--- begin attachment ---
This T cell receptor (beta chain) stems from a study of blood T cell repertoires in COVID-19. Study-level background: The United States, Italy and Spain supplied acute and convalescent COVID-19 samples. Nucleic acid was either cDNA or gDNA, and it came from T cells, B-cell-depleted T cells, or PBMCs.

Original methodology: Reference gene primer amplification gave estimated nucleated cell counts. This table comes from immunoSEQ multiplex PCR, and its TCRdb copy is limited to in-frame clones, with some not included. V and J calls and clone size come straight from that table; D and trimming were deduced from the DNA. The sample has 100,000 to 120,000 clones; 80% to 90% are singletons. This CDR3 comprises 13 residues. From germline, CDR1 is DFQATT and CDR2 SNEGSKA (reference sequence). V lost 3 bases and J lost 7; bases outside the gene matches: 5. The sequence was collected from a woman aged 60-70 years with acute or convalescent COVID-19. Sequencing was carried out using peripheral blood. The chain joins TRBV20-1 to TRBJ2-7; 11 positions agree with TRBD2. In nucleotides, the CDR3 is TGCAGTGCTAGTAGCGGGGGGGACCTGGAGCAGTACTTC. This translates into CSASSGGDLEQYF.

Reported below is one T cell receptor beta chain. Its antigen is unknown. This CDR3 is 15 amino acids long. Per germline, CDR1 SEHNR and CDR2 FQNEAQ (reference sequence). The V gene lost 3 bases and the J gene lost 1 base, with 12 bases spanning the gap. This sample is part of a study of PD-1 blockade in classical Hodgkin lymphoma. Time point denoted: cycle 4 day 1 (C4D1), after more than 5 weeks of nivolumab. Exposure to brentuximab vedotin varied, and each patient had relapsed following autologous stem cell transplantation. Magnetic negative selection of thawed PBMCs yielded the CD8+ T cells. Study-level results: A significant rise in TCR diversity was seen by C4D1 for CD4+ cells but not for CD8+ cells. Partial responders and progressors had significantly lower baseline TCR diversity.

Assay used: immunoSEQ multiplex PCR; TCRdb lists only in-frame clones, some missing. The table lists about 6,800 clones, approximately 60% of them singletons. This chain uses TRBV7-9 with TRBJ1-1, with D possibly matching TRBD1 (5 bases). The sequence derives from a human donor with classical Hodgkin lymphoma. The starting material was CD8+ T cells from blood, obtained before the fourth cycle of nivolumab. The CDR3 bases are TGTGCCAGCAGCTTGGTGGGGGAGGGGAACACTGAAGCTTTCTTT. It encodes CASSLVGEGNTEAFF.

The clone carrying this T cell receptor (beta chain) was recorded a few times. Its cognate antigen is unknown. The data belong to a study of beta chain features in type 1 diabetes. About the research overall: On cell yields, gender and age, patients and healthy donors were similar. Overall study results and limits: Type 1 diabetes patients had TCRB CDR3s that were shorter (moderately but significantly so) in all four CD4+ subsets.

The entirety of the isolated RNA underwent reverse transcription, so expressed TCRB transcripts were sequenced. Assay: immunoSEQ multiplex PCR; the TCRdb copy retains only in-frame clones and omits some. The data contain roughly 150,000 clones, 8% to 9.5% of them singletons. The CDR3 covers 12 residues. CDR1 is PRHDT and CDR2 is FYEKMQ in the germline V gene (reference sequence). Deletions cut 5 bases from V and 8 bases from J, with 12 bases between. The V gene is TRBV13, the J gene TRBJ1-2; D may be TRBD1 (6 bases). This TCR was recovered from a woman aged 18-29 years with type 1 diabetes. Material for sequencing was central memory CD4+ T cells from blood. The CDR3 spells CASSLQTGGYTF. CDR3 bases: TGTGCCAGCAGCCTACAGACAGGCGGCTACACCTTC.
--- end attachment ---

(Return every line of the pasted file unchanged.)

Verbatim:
This T cell receptor (beta chain) stems from a study of blood T cell repertoires in COVID-19. Study-level background: The United States, Italy and Spain supplied acute and convalescent COVID-19 samples. Nucleic acid was either cDNA or gDNA, and it came from T cells, B-cell-depleted T cells, or PBMCs.

Original methodology: Reference gene primer amplification gave estimated nucleated cell counts. This table comes from immunoSEQ multiplex PCR, and its TCRdb copy is limited to in-frame clones, with some not included. V and J calls and clone size come straight from that table; D and trimming were deduced from the DNA. The sample has 100,000 to 120,000 clones; 80% to 90% are singletons. This CDR3 comprises 13 residues. From germline, CDR1 is DFQATT and CDR2 SNEGSKA (reference sequence). V lost 3 bases and J lost 7; bases outside the gene matches: 5. The sequence was collected from a woman aged 60-70 years with acute or convalescent COVID-19. Sequencing was carried out using peripheral blood. The chain joins TRBV20-1 to TRBJ2-7; 11 positions agree with TRBD2. In nucleotides, the CDR3 is TGCAGTGCTAGTAGCGGGGGGGACCTGGAGCAGTACTTC. This translates into CSASSGGDLEQYF.

Reported below is one T cell receptor beta chain. Its antigen is unknown. This CDR3 is 15 amino acids long. Per germline, CDR1 SEHNR and CDR2 FQNEAQ (reference sequence). The V gene lost 3 bases and the J gene lost 1 base, with 12 bases spanning the gap. This sample is part of a study of PD-1 blockade in classical Hodgkin lymphoma. Time point denoted: cycle 4 day 1 (C4D1), after more than 5 weeks of nivolumab. Exposure to brentuximab vedotin varied, and each patient had relapsed following autologous stem cell transplantation. Magnetic negative selection of thawed PBMCs yielded the CD8+ T cells. Study-level results: A significant rise in TCR diversity was seen by C4D1 for CD4+ cells but not for CD8+ cells. Partial responders and progressors had significantly lower baseline TCR diversity.

Assay used: immunoSEQ multiplex PCR; TCRdb lists only in-frame clones, some missing. The table lists about 6,800 clones, approximately 60% of them singletons. This chain uses TRBV7-9 with TRBJ1-1, with D possibly matching TRBD1 (5 bases). The sequence derives from a human donor with classical Hodgkin lymphoma. The starting material was CD8+ T cells from blood, obtained before the fourth cycle of nivolumab. The CDR3 bases are TGTGCCAGCAGCTTGGTGGGGGAGGGGAACACTGAAGCTTTCTTT. It encodes CASSLVGEGNTEAFF.

The clone carrying this T cell receptor (beta chain) was recorded a few times. Its cognate antigen is unknown. The data belong to a study of beta chain features in type 1 diabetes. About the research overall: On cell yields, gender and age, patients and healthy donors were similar. Overall study results and limits: Type 1 diabetes patients had TCRB CDR3s that were shorter (moderately but significantly so) in all four CD4+ subsets.

The entirety of the isolated RNA underwent reverse transcription, so expressed TCRB transcripts were sequenced. Assay: immunoSEQ multiplex PCR; the TCRdb copy retains only in-frame clones and omits some. The data contain roughly 150,000 clones, 8% to 9.5% of them singletons. The CDR3 covers 12 residues. CDR1 is PRHDT and CDR2 is FYEKMQ in the germline V gene (reference sequence). Deletions cut 5 bases from V and 8 bases from J, with 12 bases between. The V gene is TRBV13, the J gene TRBJ1-2; D may be TRBD1 (6 bases). This TCR was recovered from a woman aged 18-29 years with type 1 diabetes. Material for sequencing was central memory CD4+ T cells from blood. The CDR3 spells CASSLQTGGYTF. CDR3 bases: TGTGCCAGCAGCCTACAGACAGGCGGCTACACCTTC.